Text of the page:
Jessie Veeder, Published December 01 2012
Coming Home: Comfortable singing to the heart of America
I liked the small towns the best. I liked the way the storefronts lined up. I liked the old diners, flower shops and the drive-throughs with the world’s best burgers. I liked the quiet little rivers that might run through them and the old men who met for coffee at the Cenex station.
I passed through many small towns on my drives down the middle of the Midwest. If I had time to kill I would slow down to find a restaurant or a park where I could walk around. Or I might just drive through the residential streets, admiring the freshly cut lawns and imagining what my life would be like if I lived in this community along a lake in Minnesota, in the middle of a field in Nebraska or in the heat at the edge of Texas.
America by car is a slow-paced adventure. I have traveled through some major cities, but none have made such impressions as those with two gas stations, five churches and six bars.
A few weeks ago the release of my new album found me putting on a concert in New Rockford, one my favorite small communities in North Dakota. But this time I didn’t arrive by Chevy. No. My carpool request was declined by my bass player, Adam, who offered to fly.
Yup, my bass player flies airplanes.
So Adam loaded up three guitars, three suitcases, his brother and me in his small airplane and we took off from the runway in our quickly sprawling small town to get to the next one in time.
I had never left this way or witnessed my world from this elevation with its frosted buttes, ribbon-like streams, and miles of trucks and pickups making their way to and from and in and out of town.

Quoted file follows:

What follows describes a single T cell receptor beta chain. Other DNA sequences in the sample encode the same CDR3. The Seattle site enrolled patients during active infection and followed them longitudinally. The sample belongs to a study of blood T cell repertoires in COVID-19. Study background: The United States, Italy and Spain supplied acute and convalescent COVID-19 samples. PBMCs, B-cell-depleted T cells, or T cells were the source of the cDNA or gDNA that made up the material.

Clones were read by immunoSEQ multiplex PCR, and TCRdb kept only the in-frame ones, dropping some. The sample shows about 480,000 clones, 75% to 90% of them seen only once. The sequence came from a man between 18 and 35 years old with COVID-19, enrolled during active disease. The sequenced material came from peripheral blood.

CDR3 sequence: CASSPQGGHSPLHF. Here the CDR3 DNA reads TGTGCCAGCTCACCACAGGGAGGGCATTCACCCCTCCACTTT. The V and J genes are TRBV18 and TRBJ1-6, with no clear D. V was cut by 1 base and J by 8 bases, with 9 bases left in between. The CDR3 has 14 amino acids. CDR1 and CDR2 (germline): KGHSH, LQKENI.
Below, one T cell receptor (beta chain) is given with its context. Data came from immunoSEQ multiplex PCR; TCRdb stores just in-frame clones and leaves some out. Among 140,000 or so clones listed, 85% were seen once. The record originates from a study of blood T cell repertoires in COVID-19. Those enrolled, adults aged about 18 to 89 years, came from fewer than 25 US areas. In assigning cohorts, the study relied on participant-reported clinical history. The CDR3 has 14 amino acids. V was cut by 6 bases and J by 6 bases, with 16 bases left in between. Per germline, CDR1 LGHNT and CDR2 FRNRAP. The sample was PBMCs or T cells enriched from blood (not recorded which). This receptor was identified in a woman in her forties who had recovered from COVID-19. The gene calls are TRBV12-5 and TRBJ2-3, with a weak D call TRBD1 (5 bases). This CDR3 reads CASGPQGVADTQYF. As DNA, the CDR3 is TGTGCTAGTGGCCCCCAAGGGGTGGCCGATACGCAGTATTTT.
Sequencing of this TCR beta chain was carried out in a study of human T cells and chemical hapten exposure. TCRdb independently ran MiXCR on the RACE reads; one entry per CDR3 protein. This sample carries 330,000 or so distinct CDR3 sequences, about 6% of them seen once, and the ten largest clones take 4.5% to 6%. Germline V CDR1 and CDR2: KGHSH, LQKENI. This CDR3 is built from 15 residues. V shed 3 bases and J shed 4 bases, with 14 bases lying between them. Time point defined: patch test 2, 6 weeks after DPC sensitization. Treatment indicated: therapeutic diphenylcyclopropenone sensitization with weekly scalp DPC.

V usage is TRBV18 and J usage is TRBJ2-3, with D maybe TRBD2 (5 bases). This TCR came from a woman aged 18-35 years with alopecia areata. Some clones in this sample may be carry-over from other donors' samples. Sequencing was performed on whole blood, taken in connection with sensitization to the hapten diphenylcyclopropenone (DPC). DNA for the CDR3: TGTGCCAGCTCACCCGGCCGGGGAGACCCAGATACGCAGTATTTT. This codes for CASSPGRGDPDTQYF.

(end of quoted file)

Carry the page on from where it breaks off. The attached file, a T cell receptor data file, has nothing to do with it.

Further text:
Normally I would have been between those trucks and cars, pushing on to the next gas station to grab a cup of coffee and fuel up before I hit the road.
Instead, Adam flew us across our home state, and one hour and 20 minutes later we touched down on a snow-patched runway, unloaded the plane and made our way to the Opera House on Main Street where we stood under the lights and behind our guitars.
As I swayed and tapped my foot next to my friends playing bass licks and singing along to my songs about home, hope, dusty roads and cowboys who have lost themselves, I could feel the people of New Rockford nodding their heads.
And I felt like they’ve been on that road, knew the same kind of hurt, and have been as unbelievably grateful and equally torn.
I felt like they might have loved something the same way I love.
I’m a songwriter in a small town.
All my life people have been telling me to move away from the comforts of the towns and open roads that made me. They tell me to leave while they wonder out loud why I’m not chasing the dream they’ve invented for me, one that that leads to Nashville or New York – someplace bigger and full of more promise for someone like me.
But Adam showed me my small world from the clouds, landed me among the people in my songs, and I fell in love with music again, just as I do each night I sing in the smoke of the Legion Club, above the noise of Main Street or into the night outside the window of this house.
And I imagine Adam could fly us all over this country and we could knock on the doors of big houses in bigger cities and ask them to listen.
But I’ve never been as comfortable up there as I have been tucked behind my cracked windshield and singing to the heart of America.
Jessie Veeder is a musician and writer living with her husband on a ranch near Watford City, N.D.